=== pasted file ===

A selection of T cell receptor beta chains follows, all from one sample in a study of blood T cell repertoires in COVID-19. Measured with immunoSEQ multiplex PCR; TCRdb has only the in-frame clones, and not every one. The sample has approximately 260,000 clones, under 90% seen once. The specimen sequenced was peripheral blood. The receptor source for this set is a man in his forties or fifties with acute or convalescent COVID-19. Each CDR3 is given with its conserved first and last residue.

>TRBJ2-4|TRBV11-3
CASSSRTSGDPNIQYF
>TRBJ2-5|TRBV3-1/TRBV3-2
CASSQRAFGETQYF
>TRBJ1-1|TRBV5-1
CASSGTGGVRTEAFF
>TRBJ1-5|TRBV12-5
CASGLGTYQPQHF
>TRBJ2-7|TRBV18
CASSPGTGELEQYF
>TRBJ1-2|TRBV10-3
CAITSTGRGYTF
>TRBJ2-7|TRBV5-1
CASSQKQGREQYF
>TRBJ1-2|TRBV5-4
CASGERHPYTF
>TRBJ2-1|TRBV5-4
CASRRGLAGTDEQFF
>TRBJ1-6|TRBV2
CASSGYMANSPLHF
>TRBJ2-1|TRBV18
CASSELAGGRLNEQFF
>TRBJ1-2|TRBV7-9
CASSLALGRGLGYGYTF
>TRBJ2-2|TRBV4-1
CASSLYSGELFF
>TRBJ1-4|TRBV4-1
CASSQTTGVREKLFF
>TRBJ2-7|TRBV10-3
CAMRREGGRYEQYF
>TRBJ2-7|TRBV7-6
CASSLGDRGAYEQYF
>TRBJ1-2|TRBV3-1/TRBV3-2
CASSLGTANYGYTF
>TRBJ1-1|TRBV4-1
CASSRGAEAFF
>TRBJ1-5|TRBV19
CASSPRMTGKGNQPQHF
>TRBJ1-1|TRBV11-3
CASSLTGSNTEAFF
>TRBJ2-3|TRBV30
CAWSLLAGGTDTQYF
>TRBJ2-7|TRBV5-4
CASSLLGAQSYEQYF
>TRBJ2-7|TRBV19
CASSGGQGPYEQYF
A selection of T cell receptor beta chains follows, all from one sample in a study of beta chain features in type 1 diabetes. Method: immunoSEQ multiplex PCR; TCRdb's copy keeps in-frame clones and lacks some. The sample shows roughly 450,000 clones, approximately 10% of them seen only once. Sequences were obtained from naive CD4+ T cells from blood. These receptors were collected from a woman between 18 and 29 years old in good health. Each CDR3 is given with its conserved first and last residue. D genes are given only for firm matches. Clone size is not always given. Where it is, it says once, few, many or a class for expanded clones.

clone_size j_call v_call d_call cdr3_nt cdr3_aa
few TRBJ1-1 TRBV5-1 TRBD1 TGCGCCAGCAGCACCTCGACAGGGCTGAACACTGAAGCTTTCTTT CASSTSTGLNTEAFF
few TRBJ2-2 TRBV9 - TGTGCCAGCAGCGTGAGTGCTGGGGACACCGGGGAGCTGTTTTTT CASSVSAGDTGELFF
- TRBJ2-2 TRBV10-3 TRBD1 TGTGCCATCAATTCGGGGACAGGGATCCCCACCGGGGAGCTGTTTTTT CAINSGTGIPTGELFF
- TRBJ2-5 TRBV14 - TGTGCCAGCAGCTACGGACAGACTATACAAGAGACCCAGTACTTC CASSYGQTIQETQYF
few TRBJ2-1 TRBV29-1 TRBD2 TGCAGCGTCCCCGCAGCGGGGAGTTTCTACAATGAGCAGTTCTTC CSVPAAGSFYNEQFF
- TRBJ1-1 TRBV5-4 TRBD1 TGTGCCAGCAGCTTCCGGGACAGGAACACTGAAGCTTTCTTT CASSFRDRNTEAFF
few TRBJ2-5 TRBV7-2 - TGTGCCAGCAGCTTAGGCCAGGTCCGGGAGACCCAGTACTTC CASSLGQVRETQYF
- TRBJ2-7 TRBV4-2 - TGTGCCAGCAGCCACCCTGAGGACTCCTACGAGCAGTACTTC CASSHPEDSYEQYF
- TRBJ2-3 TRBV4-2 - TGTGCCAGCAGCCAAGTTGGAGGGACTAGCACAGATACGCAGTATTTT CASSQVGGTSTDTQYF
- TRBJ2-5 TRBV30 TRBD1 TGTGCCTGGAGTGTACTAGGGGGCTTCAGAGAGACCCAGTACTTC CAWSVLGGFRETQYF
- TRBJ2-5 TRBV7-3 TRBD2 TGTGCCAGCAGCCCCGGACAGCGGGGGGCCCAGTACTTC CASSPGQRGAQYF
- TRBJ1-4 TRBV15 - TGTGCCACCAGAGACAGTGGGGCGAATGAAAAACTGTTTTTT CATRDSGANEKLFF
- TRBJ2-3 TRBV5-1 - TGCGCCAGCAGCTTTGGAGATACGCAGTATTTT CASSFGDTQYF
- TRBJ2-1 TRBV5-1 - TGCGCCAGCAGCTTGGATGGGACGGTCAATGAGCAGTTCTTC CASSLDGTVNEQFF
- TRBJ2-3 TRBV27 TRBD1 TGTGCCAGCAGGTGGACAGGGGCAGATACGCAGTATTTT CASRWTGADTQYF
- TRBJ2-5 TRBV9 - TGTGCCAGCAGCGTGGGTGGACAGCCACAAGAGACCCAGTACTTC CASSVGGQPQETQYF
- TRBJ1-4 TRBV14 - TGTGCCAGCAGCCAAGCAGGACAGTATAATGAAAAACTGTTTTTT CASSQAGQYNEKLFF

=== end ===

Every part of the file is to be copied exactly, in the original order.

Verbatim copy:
A selection of T cell receptor beta chains follows, all from one sample in a study of blood T cell repertoires in COVID-19. Measured with immunoSEQ multiplex PCR; TCRdb has only the in-frame clones, and not every one. The sample has approximately 260,000 clones, under 90% seen once. The specimen sequenced was peripheral blood. The receptor source for this set is a man in his forties or fifties with acute or convalescent COVID-19. Each CDR3 is given with its conserved first and last residue.

>TRBJ2-4|TRBV11-3
CASSSRTSGDPNIQYF
>TRBJ2-5|TRBV3-1/TRBV3-2
CASSQRAFGETQYF
>TRBJ1-1|TRBV5-1
CASSGTGGVRTEAFF
>TRBJ1-5|TRBV12-5
CASGLGTYQPQHF
>TRBJ2-7|TRBV18
CASSPGTGELEQYF
>TRBJ1-2|TRBV10-3
CAITSTGRGYTF
>TRBJ2-7|TRBV5-1
CASSQKQGREQYF
>TRBJ1-2|TRBV5-4
CASGERHPYTF
>TRBJ2-1|TRBV5-4
CASRRGLAGTDEQFF
>TRBJ1-6|TRBV2
CASSGYMANSPLHF
>TRBJ2-1|TRBV18
CASSELAGGRLNEQFF
>TRBJ1-2|TRBV7-9
CASSLALGRGLGYGYTF
>TRBJ2-2|TRBV4-1
CASSLYSGELFF
>TRBJ1-4|TRBV4-1
CASSQTTGVREKLFF
>TRBJ2-7|TRBV10-3
CAMRREGGRYEQYF
>TRBJ2-7|TRBV7-6
CASSLGDRGAYEQYF
>TRBJ1-2|TRBV3-1/TRBV3-2
CASSLGTANYGYTF
>TRBJ1-1|TRBV4-1
CASSRGAEAFF
>TRBJ1-5|TRBV19
CASSPRMTGKGNQPQHF
>TRBJ1-1|TRBV11-3
CASSLTGSNTEAFF
>TRBJ2-3|TRBV30
CAWSLLAGGTDTQYF
>TRBJ2-7|TRBV5-4
CASSLLGAQSYEQYF
>TRBJ2-7|TRBV19
CASSGGQGPYEQYF
A selection of T cell receptor beta chains follows, all from one sample in a study of beta chain features in type 1 diabetes. Method: immunoSEQ multiplex PCR; TCRdb's copy keeps in-frame clones and lacks some. The sample shows roughly 450,000 clones, approximately 10% of them seen only once. Sequences were obtained from naive CD4+ T cells from blood. These receptors were collected from a woman between 18 and 29 years old in good health. Each CDR3 is given with its conserved first and last residue. D genes are given only for firm matches. Clone size is not always given. Where it is, it says once, few, many or a class for expanded clones.

clone_size j_call v_call d_call cdr3_nt cdr3_aa
few TRBJ1-1 TRBV5-1 TRBD1 TGCGCCAGCAGCACCTCGACAGGGCTGAACACTGAAGCTTTCTTT CASSTSTGLNTEAFF
few TRBJ2-2 TRBV9 - TGTGCCAGCAGCGTGAGTGCTGGGGACACCGGGGAGCTGTTTTTT CASSVSAGDTGELFF
- TRBJ2-2 TRBV10-3 TRBD1 TGTGCCATCAATTCGGGGACAGGGATCCCCACCGGGGAGCTGTTTTTT CAINSGTGIPTGELFF
- TRBJ2-5 TRBV14 - TGTGCCAGCAGCTACGGACAGACTATACAAGAGACCCAGTACTTC CASSYGQTIQETQYF
few TRBJ2-1 TRBV29-1 TRBD2 TGCAGCGTCCCCGCAGCGGGGAGTTTCTACAATGAGCAGTTCTTC CSVPAAGSFYNEQFF
- TRBJ1-1 TRBV5-4 TRBD1 TGTGCCAGCAGCTTCCGGGACAGGAACACTGAAGCTTTCTTT CASSFRDRNTEAFF
few TRBJ2-5 TRBV7-2 - TGTGCCAGCAGCTTAGGCCAGGTCCGGGAGACCCAGTACTTC CASSLGQVRETQYF
- TRBJ2-7 TRBV4-2 - TGTGCCAGCAGCCACCCTGAGGACTCCTACGAGCAGTACTTC CASSHPEDSYEQYF
- TRBJ2-3 TRBV4-2 - TGTGCCAGCAGCCAAGTTGGAGGGACTAGCACAGATACGCAGTATTTT CASSQVGGTSTDTQYF
- TRBJ2-5 TRBV30 TRBD1 TGTGCCTGGAGTGTACTAGGGGGCTTCAGAGAGACCCAGTACTTC CAWSVLGGFRETQYF
- TRBJ2-5 TRBV7-3 TRBD2 TGTGCCAGCAGCCCCGGACAGCGGGGGGCCCAGTACTTC CASSPGQRGAQYF
- TRBJ1-4 TRBV15 - TGTGCCACCAGAGACAGTGGGGCGAATGAAAAACTGTTTTTT CATRDSGANEKLFF
- TRBJ2-3 TRBV5-1 - TGCGCCAGCAGCTTTGGAGATACGCAGTATTTT CASSFGDTQYF
- TRBJ2-1 TRBV5-1 - TGCGCCAGCAGCTTGGATGGGACGGTCAATGAGCAGTTCTTC CASSLDGTVNEQFF
- TRBJ2-3 TRBV27 TRBD1 TGTGCCAGCAGGTGGACAGGGGCAGATACGCAGTATTTT CASRWTGADTQYF
- TRBJ2-5 TRBV9 - TGTGCCAGCAGCGTGGGTGGACAGCCACAAGAGACCCAGTACTTC CASSVGGQPQETQYF
- TRBJ1-4 TRBV14 - TGTGCCAGCAGCCAAGCAGGACAGTATAATGAAAAACTGTTTTTT CASSQAGQYNEKLFF